• Lack of Immigration Status – Prepare a complete and accurate record of your U.S. immigration history. This should include current and expired passports, visas, I-94 admission records, Notices of Action, and any other immigration documentation.  You also want to estimate as accurately as possible any dates of entry to and exit from the United States.  Additionally, try to recall and document any encounters you had in the past with U.S. immigration officials, consular officers, border agents, immigration judges, etc.  You will want to discuss these events with your attorney prior to filing an application for DACA.
  • Education and/or Military Records – Collect copies of your school records. This should include attendance records, report cards, diplomas, transcripts, etc.  If you were awarded a GED, obtain a copy of the certificate.  If you were a member of the armed forces, obtain your service record, including your discharge certificate. If you are not present in school for GED or English Second Language classes and otherwise qualify for this program, sign up for a qualifying program today!
  • Criminal Records – Completely document any run-ins you have had with law enforcement in the United States, in your home country, and anywhere else. This should include documentation for any criminal offenses in which you were questioned, arrested, charged, or convicted.  Be sure to include any deferred judgments, expunged cases, plea deals, etc.  You should also obtain records of motor vehicle infractions, especially if you have been cited for driving under the influence of drugs or alcohol.  You should be certain to disclose and discuss all criminal and serious civil issues with your attorney prior to filing an application for DACA.

DACA is granted for a period of two years.  Applications to extend DACA should be filed between 180 and 150 days prior to expiration.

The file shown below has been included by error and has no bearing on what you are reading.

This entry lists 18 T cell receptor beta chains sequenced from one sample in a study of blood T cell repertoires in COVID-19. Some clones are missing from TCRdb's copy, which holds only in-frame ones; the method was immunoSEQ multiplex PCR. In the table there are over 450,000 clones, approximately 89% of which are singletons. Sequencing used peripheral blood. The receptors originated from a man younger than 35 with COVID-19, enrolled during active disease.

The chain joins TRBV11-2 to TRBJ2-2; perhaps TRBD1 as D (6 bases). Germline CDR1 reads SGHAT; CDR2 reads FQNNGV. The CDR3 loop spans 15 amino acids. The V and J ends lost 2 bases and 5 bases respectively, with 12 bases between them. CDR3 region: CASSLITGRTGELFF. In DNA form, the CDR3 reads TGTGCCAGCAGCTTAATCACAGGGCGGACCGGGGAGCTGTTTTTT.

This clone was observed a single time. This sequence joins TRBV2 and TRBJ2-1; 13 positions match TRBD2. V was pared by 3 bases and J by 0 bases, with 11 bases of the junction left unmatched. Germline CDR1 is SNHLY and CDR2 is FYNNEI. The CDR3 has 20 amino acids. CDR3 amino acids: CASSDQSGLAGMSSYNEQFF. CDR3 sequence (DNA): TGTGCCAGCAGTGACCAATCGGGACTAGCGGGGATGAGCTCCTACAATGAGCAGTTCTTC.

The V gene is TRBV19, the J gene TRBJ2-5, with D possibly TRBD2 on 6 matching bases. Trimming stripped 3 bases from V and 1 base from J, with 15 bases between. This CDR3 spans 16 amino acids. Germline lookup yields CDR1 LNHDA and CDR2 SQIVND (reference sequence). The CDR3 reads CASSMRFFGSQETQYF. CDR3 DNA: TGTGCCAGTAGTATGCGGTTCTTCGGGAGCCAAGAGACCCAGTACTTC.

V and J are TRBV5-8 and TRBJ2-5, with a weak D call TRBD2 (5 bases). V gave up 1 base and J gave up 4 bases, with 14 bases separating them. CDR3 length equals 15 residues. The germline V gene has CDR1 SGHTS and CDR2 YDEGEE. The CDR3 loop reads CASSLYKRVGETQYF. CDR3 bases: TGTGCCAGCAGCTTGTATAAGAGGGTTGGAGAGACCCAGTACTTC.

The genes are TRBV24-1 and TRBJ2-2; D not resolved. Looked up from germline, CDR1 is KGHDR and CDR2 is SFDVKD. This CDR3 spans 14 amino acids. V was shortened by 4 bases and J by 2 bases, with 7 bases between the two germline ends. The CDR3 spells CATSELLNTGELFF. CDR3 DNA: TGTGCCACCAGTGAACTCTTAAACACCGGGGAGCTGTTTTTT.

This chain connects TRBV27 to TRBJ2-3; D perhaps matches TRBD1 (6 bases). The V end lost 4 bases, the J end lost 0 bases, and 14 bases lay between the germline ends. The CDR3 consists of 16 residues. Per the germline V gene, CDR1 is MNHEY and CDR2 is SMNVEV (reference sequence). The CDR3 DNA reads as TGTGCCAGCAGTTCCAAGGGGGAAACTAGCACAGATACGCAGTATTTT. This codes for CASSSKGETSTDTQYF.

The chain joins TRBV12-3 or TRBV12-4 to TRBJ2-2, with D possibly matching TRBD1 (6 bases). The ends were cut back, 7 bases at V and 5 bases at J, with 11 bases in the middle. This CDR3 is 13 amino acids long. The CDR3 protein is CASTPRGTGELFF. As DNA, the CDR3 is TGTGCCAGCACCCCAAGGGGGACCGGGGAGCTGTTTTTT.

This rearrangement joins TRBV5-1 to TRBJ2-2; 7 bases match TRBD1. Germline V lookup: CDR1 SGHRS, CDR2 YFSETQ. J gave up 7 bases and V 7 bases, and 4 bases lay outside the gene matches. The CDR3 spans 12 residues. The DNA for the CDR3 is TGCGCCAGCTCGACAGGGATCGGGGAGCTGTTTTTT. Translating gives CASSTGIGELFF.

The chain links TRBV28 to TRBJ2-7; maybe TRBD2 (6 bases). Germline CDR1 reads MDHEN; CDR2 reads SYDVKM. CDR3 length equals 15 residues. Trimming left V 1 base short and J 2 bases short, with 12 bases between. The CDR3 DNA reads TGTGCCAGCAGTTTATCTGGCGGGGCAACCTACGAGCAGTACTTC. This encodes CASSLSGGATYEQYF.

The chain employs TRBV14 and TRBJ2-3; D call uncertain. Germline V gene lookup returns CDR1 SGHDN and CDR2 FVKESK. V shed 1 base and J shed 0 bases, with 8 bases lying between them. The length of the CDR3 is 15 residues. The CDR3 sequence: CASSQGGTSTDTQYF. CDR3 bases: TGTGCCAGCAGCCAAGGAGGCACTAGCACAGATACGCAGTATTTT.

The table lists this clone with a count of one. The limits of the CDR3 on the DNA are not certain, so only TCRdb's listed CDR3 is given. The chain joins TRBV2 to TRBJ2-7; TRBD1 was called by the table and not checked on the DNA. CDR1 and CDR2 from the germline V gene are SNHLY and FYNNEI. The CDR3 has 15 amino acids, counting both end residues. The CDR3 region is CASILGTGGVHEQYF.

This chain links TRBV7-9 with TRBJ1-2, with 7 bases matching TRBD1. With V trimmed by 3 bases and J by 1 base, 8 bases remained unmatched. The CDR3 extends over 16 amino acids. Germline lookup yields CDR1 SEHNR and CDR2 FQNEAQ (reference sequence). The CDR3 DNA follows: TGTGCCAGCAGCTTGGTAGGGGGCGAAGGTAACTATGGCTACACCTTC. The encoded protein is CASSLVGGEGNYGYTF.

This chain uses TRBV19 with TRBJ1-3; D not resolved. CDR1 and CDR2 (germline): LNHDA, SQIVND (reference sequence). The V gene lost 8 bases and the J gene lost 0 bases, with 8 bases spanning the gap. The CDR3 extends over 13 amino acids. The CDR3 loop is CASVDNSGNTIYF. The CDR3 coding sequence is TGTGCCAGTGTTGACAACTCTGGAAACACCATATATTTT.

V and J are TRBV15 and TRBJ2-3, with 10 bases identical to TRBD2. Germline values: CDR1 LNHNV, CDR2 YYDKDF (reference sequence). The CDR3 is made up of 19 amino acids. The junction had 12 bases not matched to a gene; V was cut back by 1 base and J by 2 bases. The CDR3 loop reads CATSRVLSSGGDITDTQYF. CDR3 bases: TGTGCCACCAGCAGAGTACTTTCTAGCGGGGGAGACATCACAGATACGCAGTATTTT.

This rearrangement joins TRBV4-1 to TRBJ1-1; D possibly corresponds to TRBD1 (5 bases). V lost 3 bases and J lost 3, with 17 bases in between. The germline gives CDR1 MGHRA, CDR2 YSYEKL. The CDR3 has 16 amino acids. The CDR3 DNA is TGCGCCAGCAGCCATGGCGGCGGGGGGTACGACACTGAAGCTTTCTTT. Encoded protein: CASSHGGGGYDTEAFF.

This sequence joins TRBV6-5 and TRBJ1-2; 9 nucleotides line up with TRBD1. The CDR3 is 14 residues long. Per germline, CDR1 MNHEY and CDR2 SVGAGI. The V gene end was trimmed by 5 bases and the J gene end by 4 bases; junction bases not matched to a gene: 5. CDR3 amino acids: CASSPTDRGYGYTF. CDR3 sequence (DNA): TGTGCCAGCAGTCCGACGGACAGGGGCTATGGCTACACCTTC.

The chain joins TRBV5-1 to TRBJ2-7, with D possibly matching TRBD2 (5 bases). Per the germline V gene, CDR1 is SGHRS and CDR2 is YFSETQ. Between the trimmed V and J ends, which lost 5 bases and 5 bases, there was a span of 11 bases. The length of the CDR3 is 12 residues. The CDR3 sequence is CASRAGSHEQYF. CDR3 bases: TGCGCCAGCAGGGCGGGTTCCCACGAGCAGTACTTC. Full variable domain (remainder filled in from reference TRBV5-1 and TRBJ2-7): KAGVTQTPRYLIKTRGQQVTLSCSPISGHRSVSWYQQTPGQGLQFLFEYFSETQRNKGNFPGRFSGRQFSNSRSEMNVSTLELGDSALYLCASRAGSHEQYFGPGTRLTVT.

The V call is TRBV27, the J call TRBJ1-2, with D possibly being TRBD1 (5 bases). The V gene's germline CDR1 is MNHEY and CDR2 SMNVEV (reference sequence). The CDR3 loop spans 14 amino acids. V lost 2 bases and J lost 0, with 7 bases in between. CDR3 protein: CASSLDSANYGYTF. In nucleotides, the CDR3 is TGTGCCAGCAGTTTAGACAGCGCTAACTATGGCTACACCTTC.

Remember:  DACA Expansion Is NOT Yet in Effect

Because of the success of the initial DACA program, President Obama announced an expansion to the program to those who entered the U.S. before 2010 and to eliminate the requirement that applicants be younger than 31.  Due to a lawsuit, the expansion has not yet gone into effect.  Only those individuals outlined above may currently apply for DACA.

In April, the U.S. Supreme Court heard arguments on the legality of the DACA expansion.  A decision on that case is due late in June.  The initial DACA, though, is not affected by this litigation.  Those eligible under the initial DACA program may apply at any time.

With DACA, Do We Still Need the DREAM Act?

As mentioned, DACA does not confer valid immigration status.  Those who receive deferred action under DACA continue to be unauthorized immigrants.  Removal of these individuals is merely deferred.  Granting a valid immigration status to these individuals will require congressional action.  DACA, of course, is an exclusive action of the executive branch.

That is where the DREAM Act would help.  If approved, the DREAM Act would provide a path to permanent residency for the same immigrants who are eligible for deferred action under DACA.  That said, immigration reform remains a contentious issue politically, making action on the DREAM Act unlikely this year.  This is nothing new.  The DREAM Act was first introduced in 2001 but has yet to gain enough support to become law.  Changes in the makeup of Congress following this year’s election could potentially increase the odds that the DREAM Act and other immigration reform measures might be passed.